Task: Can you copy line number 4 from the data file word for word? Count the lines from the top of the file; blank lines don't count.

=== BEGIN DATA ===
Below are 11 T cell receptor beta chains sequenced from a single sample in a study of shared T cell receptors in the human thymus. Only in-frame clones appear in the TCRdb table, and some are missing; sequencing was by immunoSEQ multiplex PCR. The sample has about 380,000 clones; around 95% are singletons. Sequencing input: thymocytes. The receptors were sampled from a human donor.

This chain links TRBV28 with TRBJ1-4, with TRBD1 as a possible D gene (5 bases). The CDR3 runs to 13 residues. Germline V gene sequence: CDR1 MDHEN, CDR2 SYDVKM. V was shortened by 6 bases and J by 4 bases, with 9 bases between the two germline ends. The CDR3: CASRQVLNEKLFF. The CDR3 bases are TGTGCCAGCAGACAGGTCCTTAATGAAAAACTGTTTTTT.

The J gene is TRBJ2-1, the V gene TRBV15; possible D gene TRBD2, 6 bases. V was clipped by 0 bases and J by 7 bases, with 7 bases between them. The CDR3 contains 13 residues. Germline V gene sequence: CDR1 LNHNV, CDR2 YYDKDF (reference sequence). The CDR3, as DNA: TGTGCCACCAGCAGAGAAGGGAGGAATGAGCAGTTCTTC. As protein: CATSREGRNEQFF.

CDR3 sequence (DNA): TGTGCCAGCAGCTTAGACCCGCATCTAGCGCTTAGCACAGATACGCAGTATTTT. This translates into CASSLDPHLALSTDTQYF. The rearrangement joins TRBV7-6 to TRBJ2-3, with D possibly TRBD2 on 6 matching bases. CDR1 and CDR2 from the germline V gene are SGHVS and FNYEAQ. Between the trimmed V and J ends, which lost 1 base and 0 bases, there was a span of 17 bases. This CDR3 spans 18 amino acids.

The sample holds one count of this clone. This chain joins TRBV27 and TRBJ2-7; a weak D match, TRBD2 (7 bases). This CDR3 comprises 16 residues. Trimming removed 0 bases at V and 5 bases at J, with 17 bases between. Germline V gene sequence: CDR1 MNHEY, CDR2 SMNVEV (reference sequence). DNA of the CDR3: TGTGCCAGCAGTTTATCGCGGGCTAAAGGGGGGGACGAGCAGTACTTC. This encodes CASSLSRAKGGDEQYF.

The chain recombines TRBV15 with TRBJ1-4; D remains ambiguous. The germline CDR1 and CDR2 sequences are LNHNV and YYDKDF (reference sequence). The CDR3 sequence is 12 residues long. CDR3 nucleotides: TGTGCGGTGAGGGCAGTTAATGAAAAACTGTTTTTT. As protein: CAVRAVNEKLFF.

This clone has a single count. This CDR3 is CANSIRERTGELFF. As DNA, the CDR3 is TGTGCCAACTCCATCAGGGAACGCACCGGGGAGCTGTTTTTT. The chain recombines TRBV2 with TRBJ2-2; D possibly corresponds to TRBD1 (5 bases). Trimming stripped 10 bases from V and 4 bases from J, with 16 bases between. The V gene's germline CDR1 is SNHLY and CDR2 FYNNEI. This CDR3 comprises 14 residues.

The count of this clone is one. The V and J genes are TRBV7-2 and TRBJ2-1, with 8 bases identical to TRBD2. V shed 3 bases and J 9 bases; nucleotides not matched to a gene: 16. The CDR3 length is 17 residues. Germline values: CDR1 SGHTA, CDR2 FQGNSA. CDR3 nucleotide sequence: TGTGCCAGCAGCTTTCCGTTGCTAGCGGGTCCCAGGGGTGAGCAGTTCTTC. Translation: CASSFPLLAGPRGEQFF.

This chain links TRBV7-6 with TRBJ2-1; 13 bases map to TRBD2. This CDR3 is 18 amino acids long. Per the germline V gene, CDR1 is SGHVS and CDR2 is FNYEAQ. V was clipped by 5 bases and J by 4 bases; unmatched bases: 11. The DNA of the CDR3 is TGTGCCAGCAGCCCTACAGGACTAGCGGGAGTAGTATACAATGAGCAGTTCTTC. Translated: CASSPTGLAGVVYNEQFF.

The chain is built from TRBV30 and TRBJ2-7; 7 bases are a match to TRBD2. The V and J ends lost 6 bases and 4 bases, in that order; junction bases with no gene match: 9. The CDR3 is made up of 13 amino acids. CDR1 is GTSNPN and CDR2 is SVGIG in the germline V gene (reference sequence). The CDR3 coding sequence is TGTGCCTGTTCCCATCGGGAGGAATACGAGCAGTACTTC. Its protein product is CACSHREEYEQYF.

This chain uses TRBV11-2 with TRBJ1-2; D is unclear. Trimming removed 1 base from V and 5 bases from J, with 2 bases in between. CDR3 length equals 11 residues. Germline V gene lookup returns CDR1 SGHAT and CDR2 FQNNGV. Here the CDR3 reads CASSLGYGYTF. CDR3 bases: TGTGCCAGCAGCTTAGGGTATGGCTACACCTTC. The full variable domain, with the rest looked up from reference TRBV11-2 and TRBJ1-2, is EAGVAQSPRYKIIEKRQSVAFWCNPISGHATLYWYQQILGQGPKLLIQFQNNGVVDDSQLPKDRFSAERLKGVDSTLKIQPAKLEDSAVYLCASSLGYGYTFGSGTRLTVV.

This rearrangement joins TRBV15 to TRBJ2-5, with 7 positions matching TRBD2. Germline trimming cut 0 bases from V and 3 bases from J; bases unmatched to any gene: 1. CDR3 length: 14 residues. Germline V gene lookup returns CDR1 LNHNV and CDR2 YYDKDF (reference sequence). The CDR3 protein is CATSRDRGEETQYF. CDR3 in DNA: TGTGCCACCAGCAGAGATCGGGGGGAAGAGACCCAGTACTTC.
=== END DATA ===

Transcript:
CDR3 sequence (DNA): TGTGCCAGCAGCTTAGACCCGCATCTAGCGCTTAGCACAGATACGCAGTATTTT. This translates into CASSLDPHLALSTDTQYF. The rearrangement joins TRBV7-6 to TRBJ2-3, with D possibly TRBD2 on 6 matching bases. CDR1 and CDR2 from the germline V gene are SGHVS and FNYEAQ. Between the trimmed V and J ends, which lost 1 base and 0 bases, there was a span of 17 bases. This CDR3 spans 18 amino acids.